My New York Times essay on quantum computing

I have a special treat for those commenters who consider me an incorrigible publicity-hound: an essay I was invited to write for the New York Times Science section, entitled Quantum Computing Promises New Insights, Not Just Supermachines.  (My original title was “The Real Reasons to Study Quantum Computing.”)  This piece is part of a collection of essays on “the future of computing,” which include one on self-driving cars by Sebastian Thrun, one on online learning by Daphne Koller, and other interesting stuff (the full list is here).

In writing my essay, the basic constraints were:

(a) I’d been given a rare opportunity to challenge at least ten popular misconceptions about quantum computing, and would kick myself for years if I didn’t hit all of them,

(b) I couldn’t presuppose the reader had heard of quantum computing, and

(c) I had 1200 words.

Satisfying these constraints was harder than it looked, and I benefited greatly from the feedback of friends and colleagues, as well as the enormously helpful Times staff.  I did get one request that floored me: namely, to remove all the material about “interference” and “amplitudes” (too technical), and replace it by something ordinary people could better relate to—like, say, a description of how a quantum computer would work by trying every possible answer in parallel.  Eventually, though, the Gray Lady and I found a compromise that everyone liked (and that actually improved the piece): namely, I’d first summarize the usual “try all answers in parallel” view, and then explain why it was wrong, bringing in the minus signs and Speaking Truth to Parallelism.

To accompany the essay, I also did a short podcast interview about quantum computing with the Times‘ David Corcoran.  (My part starts around 8:20.)  Overall, I’m happy with the interview, but be warned: when Corcoran asks me what quantum computers’ potential is, I start talking about the “try all answers in parallel” misconception—and then they cut to the next question before I get to the part about its being a misconception!  I need to get better at delivering soundbites…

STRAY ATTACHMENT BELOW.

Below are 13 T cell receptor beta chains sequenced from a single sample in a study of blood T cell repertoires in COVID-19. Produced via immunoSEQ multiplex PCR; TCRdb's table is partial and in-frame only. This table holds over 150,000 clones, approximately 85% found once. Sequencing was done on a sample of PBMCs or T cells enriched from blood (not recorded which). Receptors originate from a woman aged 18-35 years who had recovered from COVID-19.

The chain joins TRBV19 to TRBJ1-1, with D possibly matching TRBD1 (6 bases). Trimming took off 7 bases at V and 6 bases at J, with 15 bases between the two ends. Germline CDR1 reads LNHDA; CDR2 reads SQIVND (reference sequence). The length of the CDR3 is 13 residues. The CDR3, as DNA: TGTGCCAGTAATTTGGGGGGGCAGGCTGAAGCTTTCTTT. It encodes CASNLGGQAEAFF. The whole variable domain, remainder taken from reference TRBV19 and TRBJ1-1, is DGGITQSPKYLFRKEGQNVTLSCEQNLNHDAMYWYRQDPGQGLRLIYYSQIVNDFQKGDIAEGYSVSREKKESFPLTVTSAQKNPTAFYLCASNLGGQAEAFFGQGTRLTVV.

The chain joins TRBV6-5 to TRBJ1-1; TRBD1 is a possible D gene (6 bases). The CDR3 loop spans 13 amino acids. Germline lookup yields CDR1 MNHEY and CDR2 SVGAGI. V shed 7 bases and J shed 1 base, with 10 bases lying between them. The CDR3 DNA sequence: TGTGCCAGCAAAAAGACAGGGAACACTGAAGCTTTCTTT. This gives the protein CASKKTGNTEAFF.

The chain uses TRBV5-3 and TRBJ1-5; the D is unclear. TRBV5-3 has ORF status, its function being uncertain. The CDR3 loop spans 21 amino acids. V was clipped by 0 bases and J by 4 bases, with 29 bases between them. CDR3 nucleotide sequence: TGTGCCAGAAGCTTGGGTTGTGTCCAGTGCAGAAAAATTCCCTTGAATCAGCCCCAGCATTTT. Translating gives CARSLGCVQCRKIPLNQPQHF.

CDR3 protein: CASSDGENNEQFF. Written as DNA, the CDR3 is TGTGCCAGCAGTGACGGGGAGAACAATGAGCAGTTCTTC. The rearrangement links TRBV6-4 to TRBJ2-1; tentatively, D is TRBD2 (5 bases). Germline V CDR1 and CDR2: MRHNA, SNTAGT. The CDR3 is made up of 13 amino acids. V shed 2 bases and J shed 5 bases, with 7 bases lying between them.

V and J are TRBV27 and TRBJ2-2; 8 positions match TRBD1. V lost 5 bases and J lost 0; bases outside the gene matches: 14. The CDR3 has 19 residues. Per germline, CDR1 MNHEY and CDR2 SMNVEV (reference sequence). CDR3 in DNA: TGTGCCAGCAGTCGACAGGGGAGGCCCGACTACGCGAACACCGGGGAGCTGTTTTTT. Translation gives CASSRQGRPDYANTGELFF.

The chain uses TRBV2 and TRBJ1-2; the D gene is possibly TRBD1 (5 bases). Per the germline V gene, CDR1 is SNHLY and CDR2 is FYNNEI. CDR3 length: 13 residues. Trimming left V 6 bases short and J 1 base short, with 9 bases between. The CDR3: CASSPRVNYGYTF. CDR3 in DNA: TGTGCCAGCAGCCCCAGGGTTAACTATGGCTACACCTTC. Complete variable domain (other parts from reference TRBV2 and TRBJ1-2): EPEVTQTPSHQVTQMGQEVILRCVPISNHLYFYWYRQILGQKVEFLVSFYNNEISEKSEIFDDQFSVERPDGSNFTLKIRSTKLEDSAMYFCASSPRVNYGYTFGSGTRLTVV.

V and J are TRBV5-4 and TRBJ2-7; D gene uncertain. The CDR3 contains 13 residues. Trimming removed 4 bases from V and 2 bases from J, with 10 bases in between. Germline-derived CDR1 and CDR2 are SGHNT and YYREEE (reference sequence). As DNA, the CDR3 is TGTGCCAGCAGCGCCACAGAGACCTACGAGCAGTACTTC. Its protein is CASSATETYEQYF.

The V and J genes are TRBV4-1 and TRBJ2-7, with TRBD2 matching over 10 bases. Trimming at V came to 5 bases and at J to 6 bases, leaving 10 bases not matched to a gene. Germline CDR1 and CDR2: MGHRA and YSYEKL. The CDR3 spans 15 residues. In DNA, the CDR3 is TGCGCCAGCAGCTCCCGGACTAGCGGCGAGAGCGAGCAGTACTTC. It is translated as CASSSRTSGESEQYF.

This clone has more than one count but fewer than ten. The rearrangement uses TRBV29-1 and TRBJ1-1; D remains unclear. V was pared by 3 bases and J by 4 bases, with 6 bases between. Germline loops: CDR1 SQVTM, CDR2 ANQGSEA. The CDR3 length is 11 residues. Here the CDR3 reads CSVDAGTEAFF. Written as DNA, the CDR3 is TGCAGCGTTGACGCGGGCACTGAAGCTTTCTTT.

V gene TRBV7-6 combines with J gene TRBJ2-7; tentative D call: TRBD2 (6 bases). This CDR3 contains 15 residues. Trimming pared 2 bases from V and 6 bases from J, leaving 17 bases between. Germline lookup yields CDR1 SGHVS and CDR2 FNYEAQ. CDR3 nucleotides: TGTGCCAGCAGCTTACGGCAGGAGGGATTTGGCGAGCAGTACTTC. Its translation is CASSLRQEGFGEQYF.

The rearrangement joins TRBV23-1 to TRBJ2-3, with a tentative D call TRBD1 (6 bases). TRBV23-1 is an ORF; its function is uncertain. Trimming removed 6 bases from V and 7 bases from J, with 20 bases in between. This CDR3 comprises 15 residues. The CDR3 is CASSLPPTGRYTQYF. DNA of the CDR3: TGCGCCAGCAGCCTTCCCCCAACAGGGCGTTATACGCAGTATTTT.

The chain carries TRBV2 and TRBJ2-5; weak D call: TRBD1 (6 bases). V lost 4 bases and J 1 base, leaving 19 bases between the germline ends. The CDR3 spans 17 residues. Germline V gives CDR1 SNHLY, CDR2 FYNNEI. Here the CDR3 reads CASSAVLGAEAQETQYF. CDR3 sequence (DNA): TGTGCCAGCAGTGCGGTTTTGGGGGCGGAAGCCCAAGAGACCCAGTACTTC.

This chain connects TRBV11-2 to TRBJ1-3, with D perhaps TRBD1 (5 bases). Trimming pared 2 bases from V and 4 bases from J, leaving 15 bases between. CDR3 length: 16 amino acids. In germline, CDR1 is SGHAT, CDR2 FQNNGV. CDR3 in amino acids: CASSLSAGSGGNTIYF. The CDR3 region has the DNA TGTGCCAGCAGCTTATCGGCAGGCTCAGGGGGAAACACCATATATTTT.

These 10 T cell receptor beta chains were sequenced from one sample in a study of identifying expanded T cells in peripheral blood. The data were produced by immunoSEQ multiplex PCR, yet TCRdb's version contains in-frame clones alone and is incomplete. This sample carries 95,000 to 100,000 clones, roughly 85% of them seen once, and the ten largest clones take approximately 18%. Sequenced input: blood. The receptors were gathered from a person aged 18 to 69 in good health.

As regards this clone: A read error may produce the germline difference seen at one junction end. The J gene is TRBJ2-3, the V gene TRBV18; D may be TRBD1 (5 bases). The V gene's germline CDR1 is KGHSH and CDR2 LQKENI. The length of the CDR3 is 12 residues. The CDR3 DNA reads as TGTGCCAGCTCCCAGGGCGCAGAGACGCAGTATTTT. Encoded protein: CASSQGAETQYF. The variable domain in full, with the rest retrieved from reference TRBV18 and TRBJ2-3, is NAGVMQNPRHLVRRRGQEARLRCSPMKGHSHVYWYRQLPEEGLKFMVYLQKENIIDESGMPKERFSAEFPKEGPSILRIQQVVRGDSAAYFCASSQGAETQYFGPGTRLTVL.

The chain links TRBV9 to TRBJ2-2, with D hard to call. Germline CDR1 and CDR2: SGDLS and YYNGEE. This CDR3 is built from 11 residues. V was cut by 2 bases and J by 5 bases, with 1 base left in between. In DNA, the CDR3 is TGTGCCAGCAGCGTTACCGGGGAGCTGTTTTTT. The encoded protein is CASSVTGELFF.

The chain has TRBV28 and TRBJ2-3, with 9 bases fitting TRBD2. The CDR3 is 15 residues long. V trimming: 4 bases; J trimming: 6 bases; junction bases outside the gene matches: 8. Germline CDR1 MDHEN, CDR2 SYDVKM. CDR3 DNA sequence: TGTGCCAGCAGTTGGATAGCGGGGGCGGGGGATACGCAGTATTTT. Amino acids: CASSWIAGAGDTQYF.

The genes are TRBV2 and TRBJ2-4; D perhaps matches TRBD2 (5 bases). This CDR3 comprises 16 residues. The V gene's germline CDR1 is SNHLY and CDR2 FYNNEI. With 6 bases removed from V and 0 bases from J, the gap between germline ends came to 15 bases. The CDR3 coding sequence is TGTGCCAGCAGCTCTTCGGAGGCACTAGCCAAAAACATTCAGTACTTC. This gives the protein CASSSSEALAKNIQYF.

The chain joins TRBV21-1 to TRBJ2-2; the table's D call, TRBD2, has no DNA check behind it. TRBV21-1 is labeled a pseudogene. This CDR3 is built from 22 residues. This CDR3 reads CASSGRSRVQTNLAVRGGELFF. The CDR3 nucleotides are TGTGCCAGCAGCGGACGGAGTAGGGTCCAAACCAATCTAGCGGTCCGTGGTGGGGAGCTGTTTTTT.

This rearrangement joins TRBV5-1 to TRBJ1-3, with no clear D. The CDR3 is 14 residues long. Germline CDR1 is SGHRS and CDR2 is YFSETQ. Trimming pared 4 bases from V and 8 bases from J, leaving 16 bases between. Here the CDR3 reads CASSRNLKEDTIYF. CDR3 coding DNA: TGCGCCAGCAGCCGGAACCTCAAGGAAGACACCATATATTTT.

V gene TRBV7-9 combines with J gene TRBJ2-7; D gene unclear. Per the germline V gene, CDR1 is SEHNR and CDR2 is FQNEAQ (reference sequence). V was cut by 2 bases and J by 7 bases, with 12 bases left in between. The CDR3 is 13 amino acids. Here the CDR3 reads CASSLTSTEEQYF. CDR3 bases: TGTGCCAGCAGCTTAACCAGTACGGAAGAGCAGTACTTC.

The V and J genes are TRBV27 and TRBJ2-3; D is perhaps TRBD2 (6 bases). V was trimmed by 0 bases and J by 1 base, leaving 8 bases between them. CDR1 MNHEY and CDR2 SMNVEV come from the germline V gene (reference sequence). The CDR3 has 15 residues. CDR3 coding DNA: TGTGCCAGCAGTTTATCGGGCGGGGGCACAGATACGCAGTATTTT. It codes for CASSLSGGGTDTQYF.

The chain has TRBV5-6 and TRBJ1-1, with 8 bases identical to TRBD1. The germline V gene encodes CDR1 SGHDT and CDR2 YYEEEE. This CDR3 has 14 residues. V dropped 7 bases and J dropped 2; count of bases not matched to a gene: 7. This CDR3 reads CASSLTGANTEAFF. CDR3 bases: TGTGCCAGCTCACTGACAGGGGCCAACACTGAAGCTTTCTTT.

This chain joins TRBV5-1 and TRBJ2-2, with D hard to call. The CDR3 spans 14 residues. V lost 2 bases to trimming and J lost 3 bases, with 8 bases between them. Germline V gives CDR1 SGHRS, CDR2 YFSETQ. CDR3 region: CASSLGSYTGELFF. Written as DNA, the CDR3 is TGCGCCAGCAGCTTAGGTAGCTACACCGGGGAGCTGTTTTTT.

One final comment: in case you’re wondering, those black spots on the Times‘ cartoon of me seem to be artifacts of whatever photo-editing software they used.  They’re not shrapnel wounds or disfiguring acne.

55 Responses to “My New York Times essay on quantum computing”

  1. astephens Says:

    They chose the right hound for the job. Very nice work, Scott.

  2. Carson Chow Says:

    Nice article but I am confused about this paragraph:

    “For example, the mere possibility of quantum computers has all but overthrown a conception of the universe that scientists like Stephen Wolfram have championed. That conception holds that, as in the “Matrix” movies, the universe itself is basically a giant computer, twiddling an array of 1’s and 0’s in essentially the same way any desktop PC does.”

    A quantum universe or a classical universe are both computable aren’t they? It’s just that the quantum universe is exponentially “bigger”. In principle, you could have a classical computer just chug away painfully slowly and simulate the quantum universe, no? There is nothing in the “Matrix” universe that says the computation must be efficient is there? There are still just a countable number of possible quantum universes right?

  3. rrtucci Says:

    About quantum error correction, you say:
    “But experimentalists seem nowhere near that critical level yet.”

    I’m not so sure about that

  4. Tracy Hall Says:

    Nicely done! I’m glad they asked someone who would insist on including at least some mention of the minus signs, which is sort of a litmus test for whether a popular article is talking about quantum computation correctly. As metaphors for abstruse concepts go, “soufflé” and “choreograph” were nice touches.

  5. Scott Says:

    Carson #2: Yes, as the tagline of my blog says, quantum computers can be simulated classically but with exponential slowdown.

    What we learn from quantum computing is that, if both quantum mechanics and the prevailing conjectures in complexity theory are valid, then the physical universe can’t be feasibly simulated by a computer that “twiddles an array of 1’s and 0’s in essentially the same way any desktop PC does.”

    (That last clause was meant to indicate that I was talking about efficient simulation by conventional computers — i.e., the Extended Church-Turing Thesis, or what Wikipedia calls the Feasibility Thesis. I wish I knew how to put the point more clearly within the constraints of this article, since you’re right that it might be misinterpreted!)

    For what it’s worth, Stephen Wolfram, Ed Fredkin, and other believers in “digital physics,” have been very explicit in saying that they think the universe is a classical cellular automaton—basically, a three-dimensional array of pixels—and that their view would preclude exponential speedups from quantum computation. (Wolfram believes that quantum mechanics is wrong, whereas Fredkin believes that quantum mechanics can be efficiently simulated classically.) So, these viewpoints would indeed be ruled out under the assumptions I mentioned above.

    A last remark: the Matrix movies aren’t very clear about what type of computer is being used, other than that it’s powered by human bodies! But since they never mention anything about quantum computing, and since the simulation clearly isn’t astronomically slow, it seems reasonable to assume that Keanu Reeves was trapped in some sort of classical simulation. So maybe he could’ve caused the simulation to crash by building a quantum computer and trying to run Shor’s factoring algorithm! For the version where Keanu is trapped in a quantum computation, we might need to wait for the followup trilogy, “The Unitary Matrix” (har, har).